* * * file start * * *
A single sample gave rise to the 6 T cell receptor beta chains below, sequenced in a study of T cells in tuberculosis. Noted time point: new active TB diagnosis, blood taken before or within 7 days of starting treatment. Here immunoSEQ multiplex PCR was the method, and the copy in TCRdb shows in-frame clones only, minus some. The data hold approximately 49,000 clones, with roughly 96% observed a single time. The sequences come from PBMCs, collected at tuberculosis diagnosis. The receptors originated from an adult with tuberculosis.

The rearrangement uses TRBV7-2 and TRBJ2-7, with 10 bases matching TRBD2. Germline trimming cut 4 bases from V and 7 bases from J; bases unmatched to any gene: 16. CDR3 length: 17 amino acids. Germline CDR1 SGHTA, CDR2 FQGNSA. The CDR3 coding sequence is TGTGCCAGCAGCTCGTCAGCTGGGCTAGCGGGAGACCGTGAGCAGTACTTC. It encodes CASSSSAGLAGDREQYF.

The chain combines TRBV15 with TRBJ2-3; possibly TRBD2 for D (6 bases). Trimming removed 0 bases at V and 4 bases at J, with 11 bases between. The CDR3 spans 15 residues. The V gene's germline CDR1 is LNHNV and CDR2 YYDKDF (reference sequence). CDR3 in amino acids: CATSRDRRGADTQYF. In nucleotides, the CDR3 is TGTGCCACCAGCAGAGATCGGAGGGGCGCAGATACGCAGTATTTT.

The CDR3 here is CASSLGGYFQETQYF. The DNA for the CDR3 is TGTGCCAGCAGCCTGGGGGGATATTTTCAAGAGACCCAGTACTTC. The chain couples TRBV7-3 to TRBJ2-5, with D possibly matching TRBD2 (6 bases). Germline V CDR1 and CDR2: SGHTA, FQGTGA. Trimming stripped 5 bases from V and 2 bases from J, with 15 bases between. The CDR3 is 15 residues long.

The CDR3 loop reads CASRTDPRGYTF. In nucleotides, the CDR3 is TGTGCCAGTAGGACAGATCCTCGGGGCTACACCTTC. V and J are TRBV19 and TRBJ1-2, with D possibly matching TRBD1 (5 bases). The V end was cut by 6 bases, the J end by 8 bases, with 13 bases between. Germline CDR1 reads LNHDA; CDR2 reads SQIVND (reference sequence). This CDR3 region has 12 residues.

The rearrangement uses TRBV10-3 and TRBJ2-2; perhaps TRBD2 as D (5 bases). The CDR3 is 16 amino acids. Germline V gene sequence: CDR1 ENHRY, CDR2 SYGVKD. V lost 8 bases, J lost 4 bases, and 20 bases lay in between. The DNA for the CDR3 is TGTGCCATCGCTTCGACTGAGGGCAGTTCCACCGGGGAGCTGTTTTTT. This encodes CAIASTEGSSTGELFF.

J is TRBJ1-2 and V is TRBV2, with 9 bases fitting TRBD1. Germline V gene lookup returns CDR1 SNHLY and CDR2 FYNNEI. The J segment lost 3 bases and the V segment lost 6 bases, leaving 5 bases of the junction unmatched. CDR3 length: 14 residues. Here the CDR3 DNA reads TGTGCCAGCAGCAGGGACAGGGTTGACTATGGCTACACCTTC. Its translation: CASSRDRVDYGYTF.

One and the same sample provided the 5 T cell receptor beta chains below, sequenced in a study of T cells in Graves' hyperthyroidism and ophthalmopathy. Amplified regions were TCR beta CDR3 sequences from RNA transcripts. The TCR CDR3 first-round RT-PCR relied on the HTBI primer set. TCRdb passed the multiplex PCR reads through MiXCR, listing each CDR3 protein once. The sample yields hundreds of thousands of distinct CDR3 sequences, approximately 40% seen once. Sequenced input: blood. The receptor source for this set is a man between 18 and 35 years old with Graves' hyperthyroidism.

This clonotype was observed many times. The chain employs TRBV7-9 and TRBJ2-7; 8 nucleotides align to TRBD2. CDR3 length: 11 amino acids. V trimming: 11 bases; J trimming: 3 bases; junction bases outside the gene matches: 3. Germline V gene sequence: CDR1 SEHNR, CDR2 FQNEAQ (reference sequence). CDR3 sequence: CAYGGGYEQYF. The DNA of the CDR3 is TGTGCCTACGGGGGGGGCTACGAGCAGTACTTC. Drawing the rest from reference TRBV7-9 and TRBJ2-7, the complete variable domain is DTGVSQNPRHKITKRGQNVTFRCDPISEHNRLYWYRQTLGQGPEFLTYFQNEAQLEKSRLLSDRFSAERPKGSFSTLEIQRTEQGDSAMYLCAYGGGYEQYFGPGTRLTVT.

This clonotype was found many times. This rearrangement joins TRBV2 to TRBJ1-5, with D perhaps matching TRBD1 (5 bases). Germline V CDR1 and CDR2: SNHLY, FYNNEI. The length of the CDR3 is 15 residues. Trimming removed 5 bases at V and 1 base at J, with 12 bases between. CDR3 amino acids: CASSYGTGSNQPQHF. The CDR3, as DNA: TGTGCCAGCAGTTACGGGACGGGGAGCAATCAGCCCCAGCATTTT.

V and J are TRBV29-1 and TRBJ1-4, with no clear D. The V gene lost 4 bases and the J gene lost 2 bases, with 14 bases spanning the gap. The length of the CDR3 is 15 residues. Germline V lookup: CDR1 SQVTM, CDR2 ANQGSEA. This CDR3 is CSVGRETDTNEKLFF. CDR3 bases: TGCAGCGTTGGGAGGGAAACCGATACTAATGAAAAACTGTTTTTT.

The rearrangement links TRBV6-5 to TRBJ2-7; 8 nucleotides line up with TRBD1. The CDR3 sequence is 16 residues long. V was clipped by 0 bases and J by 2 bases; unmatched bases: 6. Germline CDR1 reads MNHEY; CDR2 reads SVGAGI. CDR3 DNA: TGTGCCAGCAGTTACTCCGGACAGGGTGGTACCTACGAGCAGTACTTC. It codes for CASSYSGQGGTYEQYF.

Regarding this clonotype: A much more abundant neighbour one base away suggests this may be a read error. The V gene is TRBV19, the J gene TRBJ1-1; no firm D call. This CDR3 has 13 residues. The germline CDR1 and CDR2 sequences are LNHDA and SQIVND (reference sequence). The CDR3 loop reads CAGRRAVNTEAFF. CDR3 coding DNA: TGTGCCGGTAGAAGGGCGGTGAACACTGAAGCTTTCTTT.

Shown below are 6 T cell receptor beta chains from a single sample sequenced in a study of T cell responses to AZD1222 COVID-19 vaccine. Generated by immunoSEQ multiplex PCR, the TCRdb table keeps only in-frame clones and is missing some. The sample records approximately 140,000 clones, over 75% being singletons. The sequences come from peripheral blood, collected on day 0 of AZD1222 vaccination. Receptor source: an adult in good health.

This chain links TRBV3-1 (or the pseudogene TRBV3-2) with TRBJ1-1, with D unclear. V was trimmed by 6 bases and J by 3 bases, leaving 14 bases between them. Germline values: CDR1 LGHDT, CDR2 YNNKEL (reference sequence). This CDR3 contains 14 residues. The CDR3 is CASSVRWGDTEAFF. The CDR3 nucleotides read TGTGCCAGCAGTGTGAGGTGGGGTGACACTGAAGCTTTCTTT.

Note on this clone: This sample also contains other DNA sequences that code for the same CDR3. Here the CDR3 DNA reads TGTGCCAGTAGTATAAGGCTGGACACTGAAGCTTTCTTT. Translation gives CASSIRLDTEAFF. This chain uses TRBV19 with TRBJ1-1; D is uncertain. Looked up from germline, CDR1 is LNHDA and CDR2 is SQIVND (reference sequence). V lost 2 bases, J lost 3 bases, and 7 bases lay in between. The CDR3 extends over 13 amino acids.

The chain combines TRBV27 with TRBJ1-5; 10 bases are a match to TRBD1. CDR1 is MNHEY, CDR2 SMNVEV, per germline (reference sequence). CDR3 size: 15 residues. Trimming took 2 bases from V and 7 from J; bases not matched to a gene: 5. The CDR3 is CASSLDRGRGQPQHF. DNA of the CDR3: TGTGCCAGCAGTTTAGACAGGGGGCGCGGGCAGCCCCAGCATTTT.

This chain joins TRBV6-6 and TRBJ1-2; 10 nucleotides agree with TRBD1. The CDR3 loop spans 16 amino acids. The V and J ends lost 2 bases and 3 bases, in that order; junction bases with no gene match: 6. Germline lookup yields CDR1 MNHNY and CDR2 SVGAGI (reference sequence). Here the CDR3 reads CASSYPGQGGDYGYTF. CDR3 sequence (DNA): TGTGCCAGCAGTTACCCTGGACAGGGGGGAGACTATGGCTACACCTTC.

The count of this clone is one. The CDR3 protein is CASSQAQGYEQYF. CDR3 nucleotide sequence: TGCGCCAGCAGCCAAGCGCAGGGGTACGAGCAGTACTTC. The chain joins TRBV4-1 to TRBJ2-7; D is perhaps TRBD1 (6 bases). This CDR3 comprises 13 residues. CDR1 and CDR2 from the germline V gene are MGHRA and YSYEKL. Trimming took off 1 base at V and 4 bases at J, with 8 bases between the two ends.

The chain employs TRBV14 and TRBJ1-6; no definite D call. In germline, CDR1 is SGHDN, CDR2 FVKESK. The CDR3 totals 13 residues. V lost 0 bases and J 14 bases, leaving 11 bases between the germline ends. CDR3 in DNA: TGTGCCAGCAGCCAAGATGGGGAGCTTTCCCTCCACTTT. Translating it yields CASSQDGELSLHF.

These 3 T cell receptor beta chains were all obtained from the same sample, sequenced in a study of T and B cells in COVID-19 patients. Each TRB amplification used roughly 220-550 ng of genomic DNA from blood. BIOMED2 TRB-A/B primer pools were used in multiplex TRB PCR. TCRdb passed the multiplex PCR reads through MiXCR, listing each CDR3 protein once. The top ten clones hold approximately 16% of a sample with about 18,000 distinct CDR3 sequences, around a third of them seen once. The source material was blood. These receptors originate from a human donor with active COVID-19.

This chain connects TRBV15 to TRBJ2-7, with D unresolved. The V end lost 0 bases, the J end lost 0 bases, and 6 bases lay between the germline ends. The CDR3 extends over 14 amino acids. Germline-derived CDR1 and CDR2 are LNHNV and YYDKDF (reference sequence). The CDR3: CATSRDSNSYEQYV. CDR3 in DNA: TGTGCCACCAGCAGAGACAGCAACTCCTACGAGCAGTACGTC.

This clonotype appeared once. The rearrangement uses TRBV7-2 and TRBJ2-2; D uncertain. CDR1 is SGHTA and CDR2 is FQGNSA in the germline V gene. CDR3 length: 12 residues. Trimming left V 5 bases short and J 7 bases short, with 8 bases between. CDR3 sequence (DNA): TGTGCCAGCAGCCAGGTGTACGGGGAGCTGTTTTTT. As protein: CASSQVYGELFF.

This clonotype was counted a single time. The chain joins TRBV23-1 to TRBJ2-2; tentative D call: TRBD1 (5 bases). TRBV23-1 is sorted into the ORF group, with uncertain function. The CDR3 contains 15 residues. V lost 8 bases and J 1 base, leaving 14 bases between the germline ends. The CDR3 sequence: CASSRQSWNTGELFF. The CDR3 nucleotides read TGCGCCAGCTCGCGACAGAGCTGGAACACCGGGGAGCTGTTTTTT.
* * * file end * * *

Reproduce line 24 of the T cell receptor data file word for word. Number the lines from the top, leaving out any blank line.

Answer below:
This clonotype was counted a single time. The chain joins TRBV23-1 to TRBJ2-2; tentative D call: TRBD1 (5 bases). TRBV23-1 is sorted into the ORF group, with uncertain function. The CDR3 contains 15 residues. V lost 8 bases and J 1 base, leaving 14 bases between the germline ends. The CDR3 sequence: CASSRQSWNTGELFF. The CDR3 nucleotides read TGCGCCAGCTCGCGACAGAGCTGGAACACCGGGGAGCTGTTTTTT.